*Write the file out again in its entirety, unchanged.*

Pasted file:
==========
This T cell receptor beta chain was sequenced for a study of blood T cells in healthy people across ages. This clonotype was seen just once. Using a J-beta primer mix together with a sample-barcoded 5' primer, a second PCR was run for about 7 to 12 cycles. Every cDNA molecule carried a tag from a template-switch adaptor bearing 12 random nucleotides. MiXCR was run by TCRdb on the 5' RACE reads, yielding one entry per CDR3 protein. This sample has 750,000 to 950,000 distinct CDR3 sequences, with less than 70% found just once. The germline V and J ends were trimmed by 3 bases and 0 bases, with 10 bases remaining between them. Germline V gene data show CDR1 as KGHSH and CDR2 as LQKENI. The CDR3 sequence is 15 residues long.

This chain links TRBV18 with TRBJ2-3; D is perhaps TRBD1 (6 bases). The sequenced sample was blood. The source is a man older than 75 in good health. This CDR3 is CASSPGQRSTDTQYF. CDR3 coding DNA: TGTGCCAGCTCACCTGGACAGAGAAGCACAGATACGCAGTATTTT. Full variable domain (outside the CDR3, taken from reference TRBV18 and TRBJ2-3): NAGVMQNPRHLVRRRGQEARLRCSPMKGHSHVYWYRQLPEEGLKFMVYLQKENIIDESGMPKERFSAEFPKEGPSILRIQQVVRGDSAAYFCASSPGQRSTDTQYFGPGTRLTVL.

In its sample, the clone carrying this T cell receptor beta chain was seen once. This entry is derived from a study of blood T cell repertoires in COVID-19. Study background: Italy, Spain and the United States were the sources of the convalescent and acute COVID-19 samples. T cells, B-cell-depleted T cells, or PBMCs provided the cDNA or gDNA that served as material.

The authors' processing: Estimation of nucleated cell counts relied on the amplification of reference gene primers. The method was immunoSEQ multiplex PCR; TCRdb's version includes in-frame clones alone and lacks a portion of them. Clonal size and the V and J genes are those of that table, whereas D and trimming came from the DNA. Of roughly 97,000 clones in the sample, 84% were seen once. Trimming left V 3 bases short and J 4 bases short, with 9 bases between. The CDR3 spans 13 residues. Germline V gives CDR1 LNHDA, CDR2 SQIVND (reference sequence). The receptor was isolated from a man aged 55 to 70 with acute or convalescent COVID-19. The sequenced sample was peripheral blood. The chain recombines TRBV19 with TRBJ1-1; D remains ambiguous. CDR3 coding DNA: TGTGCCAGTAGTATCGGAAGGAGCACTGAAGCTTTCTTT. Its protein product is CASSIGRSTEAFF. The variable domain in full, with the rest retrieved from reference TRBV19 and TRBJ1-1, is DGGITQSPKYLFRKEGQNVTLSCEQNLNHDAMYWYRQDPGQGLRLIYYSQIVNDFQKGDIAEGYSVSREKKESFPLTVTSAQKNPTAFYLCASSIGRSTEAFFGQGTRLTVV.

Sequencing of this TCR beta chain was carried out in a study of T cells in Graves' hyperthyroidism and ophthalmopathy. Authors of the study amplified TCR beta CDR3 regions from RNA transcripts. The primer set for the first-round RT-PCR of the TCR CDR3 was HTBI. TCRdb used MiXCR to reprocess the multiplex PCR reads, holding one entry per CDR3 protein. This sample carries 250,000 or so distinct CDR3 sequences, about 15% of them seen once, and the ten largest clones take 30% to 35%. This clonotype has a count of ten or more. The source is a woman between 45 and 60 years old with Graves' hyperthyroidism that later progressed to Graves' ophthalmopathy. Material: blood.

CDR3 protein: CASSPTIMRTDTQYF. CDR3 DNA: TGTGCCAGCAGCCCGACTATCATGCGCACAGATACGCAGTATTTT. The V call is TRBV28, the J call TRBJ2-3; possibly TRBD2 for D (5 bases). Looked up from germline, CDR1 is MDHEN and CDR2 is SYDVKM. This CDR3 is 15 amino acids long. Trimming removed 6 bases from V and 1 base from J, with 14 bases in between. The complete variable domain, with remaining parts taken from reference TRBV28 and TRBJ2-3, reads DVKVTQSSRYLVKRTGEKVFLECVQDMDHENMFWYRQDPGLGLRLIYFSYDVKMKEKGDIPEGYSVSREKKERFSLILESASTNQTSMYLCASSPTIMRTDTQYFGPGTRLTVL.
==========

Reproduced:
This T cell receptor beta chain was sequenced for a study of blood T cells in healthy people across ages. This clonotype was seen just once. Using a J-beta primer mix together with a sample-barcoded 5' primer, a second PCR was run for about 7 to 12 cycles. Every cDNA molecule carried a tag from a template-switch adaptor bearing 12 random nucleotides. MiXCR was run by TCRdb on the 5' RACE reads, yielding one entry per CDR3 protein. This sample has 750,000 to 950,000 distinct CDR3 sequences, with less than 70% found just once. The germline V and J ends were trimmed by 3 bases and 0 bases, with 10 bases remaining between them. Germline V gene data show CDR1 as KGHSH and CDR2 as LQKENI. The CDR3 sequence is 15 residues long.

This chain links TRBV18 with TRBJ2-3; D is perhaps TRBD1 (6 bases). The sequenced sample was blood. The source is a man older than 75 in good health. This CDR3 is CASSPGQRSTDTQYF. CDR3 coding DNA: TGTGCCAGCTCACCTGGACAGAGAAGCACAGATACGCAGTATTTT. Full variable domain (outside the CDR3, taken from reference TRBV18 and TRBJ2-3): NAGVMQNPRHLVRRRGQEARLRCSPMKGHSHVYWYRQLPEEGLKFMVYLQKENIIDESGMPKERFSAEFPKEGPSILRIQQVVRGDSAAYFCASSPGQRSTDTQYFGPGTRLTVL.

In its sample, the clone carrying this T cell receptor beta chain was seen once. This entry is derived from a study of blood T cell repertoires in COVID-19. Study background: Italy, Spain and the United States were the sources of the convalescent and acute COVID-19 samples. T cells, B-cell-depleted T cells, or PBMCs provided the cDNA or gDNA that served as material.

The authors' processing: Estimation of nucleated cell counts relied on the amplification of reference gene primers. The method was immunoSEQ multiplex PCR; TCRdb's version includes in-frame clones alone and lacks a portion of them. Clonal size and the V and J genes are those of that table, whereas D and trimming came from the DNA. Of roughly 97,000 clones in the sample, 84% were seen once. Trimming left V 3 bases short and J 4 bases short, with 9 bases between. The CDR3 spans 13 residues. Germline V gives CDR1 LNHDA, CDR2 SQIVND (reference sequence). The receptor was isolated from a man aged 55 to 70 with acute or convalescent COVID-19. The sequenced sample was peripheral blood. The chain recombines TRBV19 with TRBJ1-1; D remains ambiguous. CDR3 coding DNA: TGTGCCAGTAGTATCGGAAGGAGCACTGAAGCTTTCTTT. Its protein product is CASSIGRSTEAFF. The variable domain in full, with the rest retrieved from reference TRBV19 and TRBJ1-1, is DGGITQSPKYLFRKEGQNVTLSCEQNLNHDAMYWYRQDPGQGLRLIYYSQIVNDFQKGDIAEGYSVSREKKESFPLTVTSAQKNPTAFYLCASSIGRSTEAFFGQGTRLTVV.

Sequencing of this TCR beta chain was carried out in a study of T cells in Graves' hyperthyroidism and ophthalmopathy. Authors of the study amplified TCR beta CDR3 regions from RNA transcripts. The primer set for the first-round RT-PCR of the TCR CDR3 was HTBI. TCRdb used MiXCR to reprocess the multiplex PCR reads, holding one entry per CDR3 protein. This sample carries 250,000 or so distinct CDR3 sequences, about 15% of them seen once, and the ten largest clones take 30% to 35%. This clonotype has a count of ten or more. The source is a woman between 45 and 60 years old with Graves' hyperthyroidism that later progressed to Graves' ophthalmopathy. Material: blood.

CDR3 protein: CASSPTIMRTDTQYF. CDR3 DNA: TGTGCCAGCAGCCCGACTATCATGCGCACAGATACGCAGTATTTT. The V call is TRBV28, the J call TRBJ2-3; possibly TRBD2 for D (5 bases). Looked up from germline, CDR1 is MDHEN and CDR2 is SYDVKM. This CDR3 is 15 amino acids long. Trimming removed 6 bases from V and 1 base from J, with 14 bases in between. The complete variable domain, with remaining parts taken from reference TRBV28 and TRBJ2-3, reads DVKVTQSSRYLVKRTGEKVFLECVQDMDHENMFWYRQDPGLGLRLIYFSYDVKMKEKGDIPEGYSVSREKKERFSLILESASTNQTSMYLCASSPTIMRTDTQYFGPGTRLTVL.